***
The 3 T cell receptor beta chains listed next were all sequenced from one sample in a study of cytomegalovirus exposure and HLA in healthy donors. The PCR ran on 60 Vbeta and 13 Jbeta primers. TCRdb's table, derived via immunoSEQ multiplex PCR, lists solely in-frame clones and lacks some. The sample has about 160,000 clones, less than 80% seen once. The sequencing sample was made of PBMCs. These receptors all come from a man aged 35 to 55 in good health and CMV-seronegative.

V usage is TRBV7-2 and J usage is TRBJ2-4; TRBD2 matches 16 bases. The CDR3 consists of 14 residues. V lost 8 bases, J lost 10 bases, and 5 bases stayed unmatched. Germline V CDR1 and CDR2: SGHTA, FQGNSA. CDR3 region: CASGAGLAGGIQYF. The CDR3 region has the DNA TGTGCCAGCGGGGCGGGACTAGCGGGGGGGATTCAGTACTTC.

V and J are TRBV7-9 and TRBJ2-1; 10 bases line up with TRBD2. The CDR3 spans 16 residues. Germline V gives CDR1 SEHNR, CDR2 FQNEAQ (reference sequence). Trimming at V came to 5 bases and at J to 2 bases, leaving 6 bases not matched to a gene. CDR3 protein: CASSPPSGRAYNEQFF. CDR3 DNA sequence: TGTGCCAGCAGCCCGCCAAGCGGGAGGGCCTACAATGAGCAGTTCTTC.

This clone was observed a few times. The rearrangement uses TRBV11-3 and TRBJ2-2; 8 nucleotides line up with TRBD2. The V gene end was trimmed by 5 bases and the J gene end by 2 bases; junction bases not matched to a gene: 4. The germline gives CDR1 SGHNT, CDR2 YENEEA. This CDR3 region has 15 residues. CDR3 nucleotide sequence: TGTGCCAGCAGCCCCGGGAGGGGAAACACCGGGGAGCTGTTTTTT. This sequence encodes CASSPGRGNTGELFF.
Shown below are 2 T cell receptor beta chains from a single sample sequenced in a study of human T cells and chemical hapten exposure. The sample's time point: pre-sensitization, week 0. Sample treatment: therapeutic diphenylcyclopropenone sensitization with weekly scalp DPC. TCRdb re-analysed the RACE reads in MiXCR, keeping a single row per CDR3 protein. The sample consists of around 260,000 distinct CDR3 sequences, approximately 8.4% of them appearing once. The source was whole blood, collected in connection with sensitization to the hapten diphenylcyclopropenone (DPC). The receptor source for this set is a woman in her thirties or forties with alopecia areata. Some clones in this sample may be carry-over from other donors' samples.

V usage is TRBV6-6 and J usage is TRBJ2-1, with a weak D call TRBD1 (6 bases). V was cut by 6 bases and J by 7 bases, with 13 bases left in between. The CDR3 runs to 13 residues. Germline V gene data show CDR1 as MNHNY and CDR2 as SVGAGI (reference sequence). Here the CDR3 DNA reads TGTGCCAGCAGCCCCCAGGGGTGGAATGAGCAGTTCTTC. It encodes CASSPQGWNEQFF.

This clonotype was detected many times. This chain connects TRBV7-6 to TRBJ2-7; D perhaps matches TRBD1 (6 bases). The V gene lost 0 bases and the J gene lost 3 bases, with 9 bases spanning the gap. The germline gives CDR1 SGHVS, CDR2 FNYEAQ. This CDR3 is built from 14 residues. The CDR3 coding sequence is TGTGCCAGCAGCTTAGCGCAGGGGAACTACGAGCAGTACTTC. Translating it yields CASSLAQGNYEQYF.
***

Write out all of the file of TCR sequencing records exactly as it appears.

The 3 T cell receptor beta chains listed next were all sequenced from one sample in a study of cytomegalovirus exposure and HLA in healthy donors. The PCR ran on 60 Vbeta and 13 Jbeta primers. TCRdb's table, derived via immunoSEQ multiplex PCR, lists solely in-frame clones and lacks some. The sample has about 160,000 clones, less than 80% seen once. The sequencing sample was made of PBMCs. These receptors all come from a man aged 35 to 55 in good health and CMV-seronegative.

V usage is TRBV7-2 and J usage is TRBJ2-4; TRBD2 matches 16 bases. The CDR3 consists of 14 residues. V lost 8 bases, J lost 10 bases, and 5 bases stayed unmatched. Germline V CDR1 and CDR2: SGHTA, FQGNSA. CDR3 region: CASGAGLAGGIQYF. The CDR3 region has the DNA TGTGCCAGCGGGGCGGGACTAGCGGGGGGGATTCAGTACTTC.

V and J are TRBV7-9 and TRBJ2-1; 10 bases line up with TRBD2. The CDR3 spans 16 residues. Germline V gives CDR1 SEHNR, CDR2 FQNEAQ (reference sequence). Trimming at V came to 5 bases and at J to 2 bases, leaving 6 bases not matched to a gene. CDR3 protein: CASSPPSGRAYNEQFF. CDR3 DNA sequence: TGTGCCAGCAGCCCGCCAAGCGGGAGGGCCTACAATGAGCAGTTCTTC.

This clone was observed a few times. The rearrangement uses TRBV11-3 and TRBJ2-2; 8 nucleotides line up with TRBD2. The V gene end was trimmed by 5 bases and the J gene end by 2 bases; junction bases not matched to a gene: 4. The germline gives CDR1 SGHNT, CDR2 YENEEA. This CDR3 region has 15 residues. CDR3 nucleotide sequence: TGTGCCAGCAGCCCCGGGAGGGGAAACACCGGGGAGCTGTTTTTT. This sequence encodes CASSPGRGNTGELFF.
Shown below are 2 T cell receptor beta chains from a single sample sequenced in a study of human T cells and chemical hapten exposure. The sample's time point: pre-sensitization, week 0. Sample treatment: therapeutic diphenylcyclopropenone sensitization with weekly scalp DPC. TCRdb re-analysed the RACE reads in MiXCR, keeping a single row per CDR3 protein. The sample consists of around 260,000 distinct CDR3 sequences, approximately 8.4% of them appearing once. The source was whole blood, collected in connection with sensitization to the hapten diphenylcyclopropenone (DPC). The receptor source for this set is a woman in her thirties or forties with alopecia areata. Some clones in this sample may be carry-over from other donors' samples.

V usage is TRBV6-6 and J usage is TRBJ2-1, with a weak D call TRBD1 (6 bases). V was cut by 6 bases and J by 7 bases, with 13 bases left in between. The CDR3 runs to 13 residues. Germline V gene data show CDR1 as MNHNY and CDR2 as SVGAGI (reference sequence). Here the CDR3 DNA reads TGTGCCAGCAGCCCCCAGGGGTGGAATGAGCAGTTCTTC. It encodes CASSPQGWNEQFF.

This clonotype was detected many times. This chain connects TRBV7-6 to TRBJ2-7; D perhaps matches TRBD1 (6 bases). The V gene lost 0 bases and the J gene lost 3 bases, with 9 bases spanning the gap. The germline gives CDR1 SGHVS, CDR2 FNYEAQ. This CDR3 is built from 14 residues. The CDR3 coding sequence is TGTGCCAGCAGCTTAGCGCAGGGGAACTACGAGCAGTACTTC. Translating it yields CASSLAQGNYEQYF.